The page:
Dollar Woes Deepen as Stocks Edge Up; Gold Rises: Markets Wrap
There was no respite for the dollar on Wednesday, with the greenback extending the decline that’s taken it to the lowest level in three years. U.S. stock futures advanced as European equities nudged higher, and gold added to recent gains. The dollar slid against almost all its major peers, taking its losing streak to three days as U.S. Treasury Secretary Steven Mnuchin said the decline provides a boost to the American economy through trade. The move happened even as the yield on 10-year Treasuries increased, tracked by those of most European government bonds as data showed the euro-area economy strengthened further at the start of 2018. As the euro gained the Stoxx Europe 600 Index initially fell before reversing, while emerging-market equities were little changed after eight days climbing. The record winning streak for Chinese stocks in Hong Kong continued. The pound jumped as U.K. employment rose and wage growth ticked higher. Investors will now likely shift attention to Thursday’s European Central Bank meeting, while they keep an eye on Davos, Switzerland, where the world’s business and political elites have gathered for an annual conference that will feature the leaders of the U.S., U.K. and Germany among others. The dollar remains a key focus as traders increasingly cite concerns about a widening U.S. trade deficit that’s been highlighted by President Donald Trump’s protectionist moves. “We’re looking for the dollar to continue to depreciate against most currencies,” Daniel Morris, a senior investment strategist with BNP Paribas Asset Management, said in an interview with Bloomberg Television. “The U.S. economy has a current-account deficit and it needs to close that — one way to do that is for the dollar to depreciate.”
U.K. Labour Market Unexpectedly Strong as Employment Rises
The U.K. labour market displayed unexpected resilience in the three months through November as employment jumped and wage growth ticked higher. The number of people in work rose 102,000 to a record high, confounding market expectations that employment would fall. Basic pay growth quickened to 2.4 percent, the highest in almost a year, though it still lags well behind the rate of inflation. The positive news could push more proactive policy makers at the Bank of England towards voting for another increase in interest rates. The amount of slack in the labour market is central to the debate at the central bank, where officials raised the benchmark rate for the first time in a decade in November amid concern that poor productivity had lowered the economy’s “speed limit.” The BOE will announce its next policy decision on Feb. 8, alongside new growth and inflation forecasts as well as an analysis of the supply side of the economy. Unemployment fell by 3,000 during the period, leaving the jobless rate at a 42-year low of 4.3 percent, the Office for National Statistics said Wednesday. Inactivity dropped to its lowest since the winter of 2000-01 and there were a record number of vacancies.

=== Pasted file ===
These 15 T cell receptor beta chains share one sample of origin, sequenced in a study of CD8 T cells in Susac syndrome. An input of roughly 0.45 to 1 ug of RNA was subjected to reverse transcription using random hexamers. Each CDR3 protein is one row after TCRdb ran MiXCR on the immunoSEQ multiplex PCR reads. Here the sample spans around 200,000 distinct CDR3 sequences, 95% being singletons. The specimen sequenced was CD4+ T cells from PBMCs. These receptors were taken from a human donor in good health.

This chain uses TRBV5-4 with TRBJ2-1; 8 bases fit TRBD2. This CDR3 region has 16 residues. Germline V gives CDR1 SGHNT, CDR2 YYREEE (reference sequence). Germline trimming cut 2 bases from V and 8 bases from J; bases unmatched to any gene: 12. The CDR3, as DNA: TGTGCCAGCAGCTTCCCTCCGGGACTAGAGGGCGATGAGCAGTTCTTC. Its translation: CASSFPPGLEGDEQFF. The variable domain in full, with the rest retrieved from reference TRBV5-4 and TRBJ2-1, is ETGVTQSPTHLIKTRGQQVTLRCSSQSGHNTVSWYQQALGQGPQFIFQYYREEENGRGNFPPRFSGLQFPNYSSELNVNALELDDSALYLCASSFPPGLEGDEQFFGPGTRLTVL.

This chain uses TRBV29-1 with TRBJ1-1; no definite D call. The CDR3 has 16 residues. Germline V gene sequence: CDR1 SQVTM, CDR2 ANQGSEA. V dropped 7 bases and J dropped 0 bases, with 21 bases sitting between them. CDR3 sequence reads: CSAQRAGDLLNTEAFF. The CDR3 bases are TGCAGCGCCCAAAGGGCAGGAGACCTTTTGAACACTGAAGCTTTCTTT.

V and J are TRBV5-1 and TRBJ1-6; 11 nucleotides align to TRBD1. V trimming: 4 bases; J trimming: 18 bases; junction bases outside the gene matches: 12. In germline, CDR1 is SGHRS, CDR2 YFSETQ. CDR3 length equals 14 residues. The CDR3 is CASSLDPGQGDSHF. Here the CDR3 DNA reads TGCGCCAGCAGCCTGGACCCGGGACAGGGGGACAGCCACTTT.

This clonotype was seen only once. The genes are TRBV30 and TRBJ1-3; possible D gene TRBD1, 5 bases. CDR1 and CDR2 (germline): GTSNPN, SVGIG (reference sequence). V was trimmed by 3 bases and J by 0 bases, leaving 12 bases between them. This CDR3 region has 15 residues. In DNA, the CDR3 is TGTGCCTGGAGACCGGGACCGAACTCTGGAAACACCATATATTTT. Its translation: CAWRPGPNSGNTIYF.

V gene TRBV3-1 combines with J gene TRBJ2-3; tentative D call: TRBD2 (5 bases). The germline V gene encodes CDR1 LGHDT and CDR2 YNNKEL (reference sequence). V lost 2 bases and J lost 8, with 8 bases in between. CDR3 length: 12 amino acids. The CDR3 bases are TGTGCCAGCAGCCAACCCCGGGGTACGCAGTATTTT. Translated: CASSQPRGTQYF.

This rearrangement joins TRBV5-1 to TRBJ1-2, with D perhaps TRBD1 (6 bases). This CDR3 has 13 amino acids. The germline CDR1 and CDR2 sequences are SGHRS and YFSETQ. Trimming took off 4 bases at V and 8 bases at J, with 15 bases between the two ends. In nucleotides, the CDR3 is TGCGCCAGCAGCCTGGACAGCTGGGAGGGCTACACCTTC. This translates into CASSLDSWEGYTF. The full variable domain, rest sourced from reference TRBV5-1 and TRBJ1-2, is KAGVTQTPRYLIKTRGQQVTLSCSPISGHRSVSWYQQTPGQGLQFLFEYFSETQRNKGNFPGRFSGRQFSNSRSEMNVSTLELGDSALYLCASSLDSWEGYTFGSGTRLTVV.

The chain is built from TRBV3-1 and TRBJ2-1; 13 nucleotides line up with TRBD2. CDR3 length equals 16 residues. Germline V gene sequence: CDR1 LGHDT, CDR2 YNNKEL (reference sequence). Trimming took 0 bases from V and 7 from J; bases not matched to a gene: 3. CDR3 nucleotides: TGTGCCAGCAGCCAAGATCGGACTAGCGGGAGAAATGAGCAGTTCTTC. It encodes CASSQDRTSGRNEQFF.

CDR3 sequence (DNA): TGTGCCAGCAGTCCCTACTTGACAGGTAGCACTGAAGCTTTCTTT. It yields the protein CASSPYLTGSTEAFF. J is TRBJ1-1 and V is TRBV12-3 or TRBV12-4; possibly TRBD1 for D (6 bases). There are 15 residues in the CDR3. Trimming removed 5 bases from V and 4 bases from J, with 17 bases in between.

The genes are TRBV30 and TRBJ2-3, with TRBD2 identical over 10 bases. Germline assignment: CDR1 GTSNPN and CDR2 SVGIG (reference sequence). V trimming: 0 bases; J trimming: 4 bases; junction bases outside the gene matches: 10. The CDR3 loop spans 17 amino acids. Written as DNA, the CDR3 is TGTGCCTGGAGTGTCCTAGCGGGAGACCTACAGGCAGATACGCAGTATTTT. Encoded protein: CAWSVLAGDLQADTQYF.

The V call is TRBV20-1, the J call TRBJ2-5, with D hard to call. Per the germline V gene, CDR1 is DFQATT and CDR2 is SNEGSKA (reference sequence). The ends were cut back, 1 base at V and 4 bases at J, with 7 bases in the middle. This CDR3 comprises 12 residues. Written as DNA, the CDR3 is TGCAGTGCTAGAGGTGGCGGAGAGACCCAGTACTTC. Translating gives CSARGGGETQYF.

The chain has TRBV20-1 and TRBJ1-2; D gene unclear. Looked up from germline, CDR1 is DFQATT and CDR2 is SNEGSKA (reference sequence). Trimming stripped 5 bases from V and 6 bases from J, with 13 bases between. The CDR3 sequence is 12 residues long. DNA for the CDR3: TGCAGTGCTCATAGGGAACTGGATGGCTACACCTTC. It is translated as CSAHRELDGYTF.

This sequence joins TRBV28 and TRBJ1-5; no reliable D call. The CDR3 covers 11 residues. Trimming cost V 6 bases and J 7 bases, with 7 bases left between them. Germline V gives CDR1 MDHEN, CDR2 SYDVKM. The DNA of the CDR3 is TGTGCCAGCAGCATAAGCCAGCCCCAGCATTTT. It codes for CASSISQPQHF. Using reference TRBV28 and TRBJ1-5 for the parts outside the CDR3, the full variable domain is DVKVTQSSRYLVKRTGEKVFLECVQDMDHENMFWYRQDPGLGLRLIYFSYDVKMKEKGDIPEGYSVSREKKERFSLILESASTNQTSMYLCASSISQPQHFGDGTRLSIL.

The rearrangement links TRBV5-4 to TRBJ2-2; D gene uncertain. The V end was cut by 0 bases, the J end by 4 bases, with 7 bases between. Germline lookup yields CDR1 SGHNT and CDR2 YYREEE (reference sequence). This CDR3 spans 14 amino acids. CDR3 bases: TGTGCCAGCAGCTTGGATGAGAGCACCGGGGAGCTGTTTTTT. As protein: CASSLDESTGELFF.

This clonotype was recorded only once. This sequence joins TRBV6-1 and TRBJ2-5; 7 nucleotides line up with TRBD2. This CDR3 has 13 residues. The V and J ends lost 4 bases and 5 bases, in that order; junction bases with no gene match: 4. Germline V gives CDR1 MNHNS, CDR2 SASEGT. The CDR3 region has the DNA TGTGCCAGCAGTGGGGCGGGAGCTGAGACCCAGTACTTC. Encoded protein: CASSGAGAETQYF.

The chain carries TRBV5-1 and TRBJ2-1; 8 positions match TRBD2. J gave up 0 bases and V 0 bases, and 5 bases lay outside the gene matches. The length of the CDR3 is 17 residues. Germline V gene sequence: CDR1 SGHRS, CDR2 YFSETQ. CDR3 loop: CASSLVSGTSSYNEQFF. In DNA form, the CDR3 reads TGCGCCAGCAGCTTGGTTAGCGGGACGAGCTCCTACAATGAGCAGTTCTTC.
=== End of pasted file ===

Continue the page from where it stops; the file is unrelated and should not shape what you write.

Euro-Area Economy Opens 2018 With Best Growth in Almost 12 Years
The euro-area economy strengthened further at the start of 2018, bringing with it signs of a long-awaited pickup in inflation. The improvement lifted IHS Markit’s Purchasing Managers’ Index to 58.6 from 58.1 in December, higher than economists had forecast. The gauge is now at a level suggesting quarterly economic growth of close to 1 percent, according to the report. Rising output prices will reinforce the position of the more hawkish members of the European Central Bank’s Governing Council. They’ve already been out in force this year, arguing that the improved economic backdrop has put inflation on a path toward 2 percent and justifies an unwinding of unprecedented stimulus. The Governing Council holds its first policy meeting of the year on Thursday. While no change in interest rates or quantitative easing is predicted this week, officials are widely expected to phase out asset purchases by the end of the year. According to IHS Markit, some of the latest surge in prices relates to higher costs for oil and raw materials, but there’s also a sense that underlying inflation may finally start to take off. “Pricing power more generally has improved as demand outstrips supply for many goods, leading to a sellers’ market,” said Chris Williamson, chief business economist at IHS Markit. There were also signs of inflation in the PMI for Germany, where factories jacked up prices at a near-record pace. The headline index showed Europe’s largest economy maintained its momentum at the start of 2018. France recorded a similarly upbeat performance.
Japan’s Exports Grow 9% in December to Close Out Strong Year
Japan closed out its best year for exports since the financial crisis with solid growth again in December, as the global economic recovery looks set to continue well into 2018. Japan’s exports recovered throughout 2017 thanks to solid global demand and a weaker currency. Confidence among large and small manufacturers is on the rise, and large firms plan to increase their capital investment in the first quarter. But increasing domestic demand remains key to Japan’s economic recovery becoming self-sustaining. Better retail sales and household spending data have offered signs for optimism, and continued growth in imports would offer another indication that demand is rising.